The use of drones by the U.S. military against targets in other countries has come under scrutiny again following a deadly strike that it carried out recently in Kabul, Afghanistan, which was alleged to have wrongly killed multiple civilians there, including young children.
U.S. Secretary of State Antony Blinken, appearing before the Senate Foreign Relations Committee on Tuesday, acknowledged that he is not sure whether the U.S. drone strike, launched on Aug. 29, hit a terrorist operative working for ISIS-K, an Afghanistan-based offshoot of the Islamic State, or a long-time employee of a U.S. aid group.
"I don't know because we're reviewing it," Blinken responded to a question asked by U.S. Senator Rand Paul, who replied, "you'd think you'd kind of know before you off somebody with a Predator drone whether he's an aid worker or an ISIS-K."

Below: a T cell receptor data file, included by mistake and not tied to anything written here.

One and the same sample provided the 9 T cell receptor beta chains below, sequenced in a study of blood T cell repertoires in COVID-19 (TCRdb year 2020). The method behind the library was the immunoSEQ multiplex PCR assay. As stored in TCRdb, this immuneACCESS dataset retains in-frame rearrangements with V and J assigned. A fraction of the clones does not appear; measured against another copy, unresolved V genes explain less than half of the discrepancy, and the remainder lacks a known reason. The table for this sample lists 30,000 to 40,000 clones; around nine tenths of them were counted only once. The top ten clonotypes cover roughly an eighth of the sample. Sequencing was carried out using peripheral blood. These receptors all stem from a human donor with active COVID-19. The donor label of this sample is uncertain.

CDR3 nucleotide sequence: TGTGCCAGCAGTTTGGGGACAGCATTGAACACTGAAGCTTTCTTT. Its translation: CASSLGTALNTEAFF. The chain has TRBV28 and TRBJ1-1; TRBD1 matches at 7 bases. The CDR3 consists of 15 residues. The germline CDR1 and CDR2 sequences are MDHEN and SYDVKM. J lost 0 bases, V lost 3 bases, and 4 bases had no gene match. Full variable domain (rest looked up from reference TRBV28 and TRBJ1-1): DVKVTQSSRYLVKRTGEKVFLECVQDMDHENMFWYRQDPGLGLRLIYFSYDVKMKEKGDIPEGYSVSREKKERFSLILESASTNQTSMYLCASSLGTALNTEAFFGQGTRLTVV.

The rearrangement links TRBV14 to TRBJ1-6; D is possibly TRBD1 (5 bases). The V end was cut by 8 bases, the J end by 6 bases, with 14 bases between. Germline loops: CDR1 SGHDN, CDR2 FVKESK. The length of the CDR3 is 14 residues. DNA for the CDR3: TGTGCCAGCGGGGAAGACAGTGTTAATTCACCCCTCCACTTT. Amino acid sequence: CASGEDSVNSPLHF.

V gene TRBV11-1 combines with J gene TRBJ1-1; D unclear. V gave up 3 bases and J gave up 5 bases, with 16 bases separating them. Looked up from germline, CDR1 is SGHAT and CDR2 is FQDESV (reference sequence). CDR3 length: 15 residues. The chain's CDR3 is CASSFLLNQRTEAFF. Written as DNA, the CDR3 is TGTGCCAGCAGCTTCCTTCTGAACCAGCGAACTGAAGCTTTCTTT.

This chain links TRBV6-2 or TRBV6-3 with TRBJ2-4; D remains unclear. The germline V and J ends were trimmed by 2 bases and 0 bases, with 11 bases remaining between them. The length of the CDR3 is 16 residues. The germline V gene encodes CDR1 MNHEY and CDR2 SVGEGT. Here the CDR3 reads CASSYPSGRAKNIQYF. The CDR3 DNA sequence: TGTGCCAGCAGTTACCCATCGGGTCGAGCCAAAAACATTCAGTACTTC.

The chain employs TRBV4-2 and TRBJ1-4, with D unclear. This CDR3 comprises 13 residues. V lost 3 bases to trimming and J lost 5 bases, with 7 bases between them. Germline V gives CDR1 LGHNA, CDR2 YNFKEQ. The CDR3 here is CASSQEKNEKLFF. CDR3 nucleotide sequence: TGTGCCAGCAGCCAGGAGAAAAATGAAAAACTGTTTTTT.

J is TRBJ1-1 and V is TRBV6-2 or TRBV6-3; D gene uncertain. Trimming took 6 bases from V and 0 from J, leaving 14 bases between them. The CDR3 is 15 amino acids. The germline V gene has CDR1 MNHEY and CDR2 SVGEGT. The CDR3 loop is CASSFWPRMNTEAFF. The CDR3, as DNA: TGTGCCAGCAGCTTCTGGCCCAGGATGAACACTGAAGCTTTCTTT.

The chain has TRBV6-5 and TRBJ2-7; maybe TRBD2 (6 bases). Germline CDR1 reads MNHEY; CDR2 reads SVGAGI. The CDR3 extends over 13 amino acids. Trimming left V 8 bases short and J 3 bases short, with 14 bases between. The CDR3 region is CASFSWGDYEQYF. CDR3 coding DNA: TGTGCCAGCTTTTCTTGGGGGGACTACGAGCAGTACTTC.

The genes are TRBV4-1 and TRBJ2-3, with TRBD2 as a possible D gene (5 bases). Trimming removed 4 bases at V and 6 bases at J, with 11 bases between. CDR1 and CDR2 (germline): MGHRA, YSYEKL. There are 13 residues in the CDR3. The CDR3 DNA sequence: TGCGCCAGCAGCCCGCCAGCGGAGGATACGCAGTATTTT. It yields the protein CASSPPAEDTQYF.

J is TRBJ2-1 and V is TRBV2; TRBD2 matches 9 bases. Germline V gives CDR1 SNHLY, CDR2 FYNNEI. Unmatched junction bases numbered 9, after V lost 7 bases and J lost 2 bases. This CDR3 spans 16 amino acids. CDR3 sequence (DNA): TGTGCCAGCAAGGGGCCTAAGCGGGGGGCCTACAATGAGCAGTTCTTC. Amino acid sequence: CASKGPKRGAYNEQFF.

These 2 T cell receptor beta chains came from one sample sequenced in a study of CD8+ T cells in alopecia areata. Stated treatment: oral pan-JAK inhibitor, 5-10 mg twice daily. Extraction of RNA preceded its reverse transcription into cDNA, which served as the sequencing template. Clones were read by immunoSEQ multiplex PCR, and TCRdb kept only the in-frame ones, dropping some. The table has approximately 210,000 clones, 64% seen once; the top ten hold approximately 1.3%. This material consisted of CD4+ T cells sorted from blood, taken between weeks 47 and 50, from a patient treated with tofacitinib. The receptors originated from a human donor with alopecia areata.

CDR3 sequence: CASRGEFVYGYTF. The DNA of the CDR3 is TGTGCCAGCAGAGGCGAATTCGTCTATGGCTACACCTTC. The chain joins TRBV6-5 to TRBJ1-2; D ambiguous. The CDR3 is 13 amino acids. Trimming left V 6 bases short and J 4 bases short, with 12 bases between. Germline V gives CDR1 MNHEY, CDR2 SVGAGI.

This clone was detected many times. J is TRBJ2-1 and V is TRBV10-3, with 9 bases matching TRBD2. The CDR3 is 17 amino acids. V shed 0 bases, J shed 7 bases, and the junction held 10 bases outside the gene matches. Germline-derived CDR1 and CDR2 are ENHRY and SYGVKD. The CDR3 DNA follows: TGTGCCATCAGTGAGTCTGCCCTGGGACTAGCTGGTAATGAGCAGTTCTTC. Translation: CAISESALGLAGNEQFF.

Over the past several days, The New York Times, The Washington Post, and CNN separately published their investigations, suggesting that U.S. armed forces might have mistaken Zamarai Ahmadi, a 43-year-old electrical engineer working for California-based charity organization Nutrition and Education International, for a suicide car bomber.
The U.S. Central Command previously said the Aug. 29 drone strike had taken out a vehicle in Kabul and eliminated an "imminent" threat, posed by ISIS-K, to the Hamad Karzai International Airport, where evacuations of U.S. service members and personnel were underway, as America was ending 20 years of military presence in Afghanistan.